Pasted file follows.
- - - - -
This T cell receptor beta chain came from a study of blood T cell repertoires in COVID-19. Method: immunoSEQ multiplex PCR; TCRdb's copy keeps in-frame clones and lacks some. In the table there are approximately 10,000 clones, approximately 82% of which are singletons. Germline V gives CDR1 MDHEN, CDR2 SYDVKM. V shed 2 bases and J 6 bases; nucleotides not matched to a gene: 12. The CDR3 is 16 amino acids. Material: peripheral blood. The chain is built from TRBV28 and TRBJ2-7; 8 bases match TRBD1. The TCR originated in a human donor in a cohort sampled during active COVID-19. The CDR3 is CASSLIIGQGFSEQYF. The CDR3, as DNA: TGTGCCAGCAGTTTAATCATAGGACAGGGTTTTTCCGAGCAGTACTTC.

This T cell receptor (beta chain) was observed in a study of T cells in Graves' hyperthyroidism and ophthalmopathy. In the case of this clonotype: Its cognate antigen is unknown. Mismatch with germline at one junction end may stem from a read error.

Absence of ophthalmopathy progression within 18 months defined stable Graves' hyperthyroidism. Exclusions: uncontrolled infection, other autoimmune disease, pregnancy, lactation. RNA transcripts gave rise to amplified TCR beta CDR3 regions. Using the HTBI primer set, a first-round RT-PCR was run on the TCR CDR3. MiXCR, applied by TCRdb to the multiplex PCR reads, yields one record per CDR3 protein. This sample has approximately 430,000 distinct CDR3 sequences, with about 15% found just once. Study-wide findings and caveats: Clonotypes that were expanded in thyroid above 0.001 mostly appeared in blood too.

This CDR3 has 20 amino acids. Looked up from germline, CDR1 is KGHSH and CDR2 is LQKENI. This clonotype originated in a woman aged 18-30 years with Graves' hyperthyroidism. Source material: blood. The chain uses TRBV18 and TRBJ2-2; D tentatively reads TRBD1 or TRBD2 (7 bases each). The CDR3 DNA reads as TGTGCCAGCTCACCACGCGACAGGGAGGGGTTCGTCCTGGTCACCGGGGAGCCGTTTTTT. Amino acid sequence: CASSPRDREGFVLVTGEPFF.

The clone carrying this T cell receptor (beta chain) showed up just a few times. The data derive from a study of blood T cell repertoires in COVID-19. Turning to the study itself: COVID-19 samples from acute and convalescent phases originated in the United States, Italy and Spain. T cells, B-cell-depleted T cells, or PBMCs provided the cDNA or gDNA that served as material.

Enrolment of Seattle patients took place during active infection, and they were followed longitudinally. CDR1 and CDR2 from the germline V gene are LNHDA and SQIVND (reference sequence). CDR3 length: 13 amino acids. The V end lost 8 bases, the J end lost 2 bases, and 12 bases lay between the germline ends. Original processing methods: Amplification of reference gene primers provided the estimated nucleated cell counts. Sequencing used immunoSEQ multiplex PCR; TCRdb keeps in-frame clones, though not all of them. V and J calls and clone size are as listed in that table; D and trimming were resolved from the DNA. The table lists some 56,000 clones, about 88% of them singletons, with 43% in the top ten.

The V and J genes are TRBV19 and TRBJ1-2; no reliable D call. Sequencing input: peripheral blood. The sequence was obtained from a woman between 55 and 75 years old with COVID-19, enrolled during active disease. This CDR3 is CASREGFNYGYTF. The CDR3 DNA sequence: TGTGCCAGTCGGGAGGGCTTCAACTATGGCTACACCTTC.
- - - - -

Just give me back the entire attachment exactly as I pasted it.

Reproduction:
This T cell receptor beta chain came from a study of blood T cell repertoires in COVID-19. Method: immunoSEQ multiplex PCR; TCRdb's copy keeps in-frame clones and lacks some. In the table there are approximately 10,000 clones, approximately 82% of which are singletons. Germline V gives CDR1 MDHEN, CDR2 SYDVKM. V shed 2 bases and J 6 bases; nucleotides not matched to a gene: 12. The CDR3 is 16 amino acids. Material: peripheral blood. The chain is built from TRBV28 and TRBJ2-7; 8 bases match TRBD1. The TCR originated in a human donor in a cohort sampled during active COVID-19. The CDR3 is CASSLIIGQGFSEQYF. The CDR3, as DNA: TGTGCCAGCAGTTTAATCATAGGACAGGGTTTTTCCGAGCAGTACTTC.

This T cell receptor (beta chain) was observed in a study of T cells in Graves' hyperthyroidism and ophthalmopathy. In the case of this clonotype: Its cognate antigen is unknown. Mismatch with germline at one junction end may stem from a read error.

Absence of ophthalmopathy progression within 18 months defined stable Graves' hyperthyroidism. Exclusions: uncontrolled infection, other autoimmune disease, pregnancy, lactation. RNA transcripts gave rise to amplified TCR beta CDR3 regions. Using the HTBI primer set, a first-round RT-PCR was run on the TCR CDR3. MiXCR, applied by TCRdb to the multiplex PCR reads, yields one record per CDR3 protein. This sample has approximately 430,000 distinct CDR3 sequences, with about 15% found just once. Study-wide findings and caveats: Clonotypes that were expanded in thyroid above 0.001 mostly appeared in blood too.

This CDR3 has 20 amino acids. Looked up from germline, CDR1 is KGHSH and CDR2 is LQKENI. This clonotype originated in a woman aged 18-30 years with Graves' hyperthyroidism. Source material: blood. The chain uses TRBV18 and TRBJ2-2; D tentatively reads TRBD1 or TRBD2 (7 bases each). The CDR3 DNA reads as TGTGCCAGCTCACCACGCGACAGGGAGGGGTTCGTCCTGGTCACCGGGGAGCCGTTTTTT. Amino acid sequence: CASSPRDREGFVLVTGEPFF.

The clone carrying this T cell receptor (beta chain) showed up just a few times. The data derive from a study of blood T cell repertoires in COVID-19. Turning to the study itself: COVID-19 samples from acute and convalescent phases originated in the United States, Italy and Spain. T cells, B-cell-depleted T cells, or PBMCs provided the cDNA or gDNA that served as material.

Enrolment of Seattle patients took place during active infection, and they were followed longitudinally. CDR1 and CDR2 from the germline V gene are LNHDA and SQIVND (reference sequence). CDR3 length: 13 amino acids. The V end lost 8 bases, the J end lost 2 bases, and 12 bases lay between the germline ends. Original processing methods: Amplification of reference gene primers provided the estimated nucleated cell counts. Sequencing used immunoSEQ multiplex PCR; TCRdb keeps in-frame clones, though not all of them. V and J calls and clone size are as listed in that table; D and trimming were resolved from the DNA. The table lists some 56,000 clones, about 88% of them singletons, with 43% in the top ten.

The V and J genes are TRBV19 and TRBJ1-2; no reliable D call. Sequencing input: peripheral blood. The sequence was obtained from a woman between 55 and 75 years old with COVID-19, enrolled during active disease. This CDR3 is CASREGFNYGYTF. The CDR3 DNA sequence: TGTGCCAGTCGGGAGGGCTTCAACTATGGCTACACCTTC.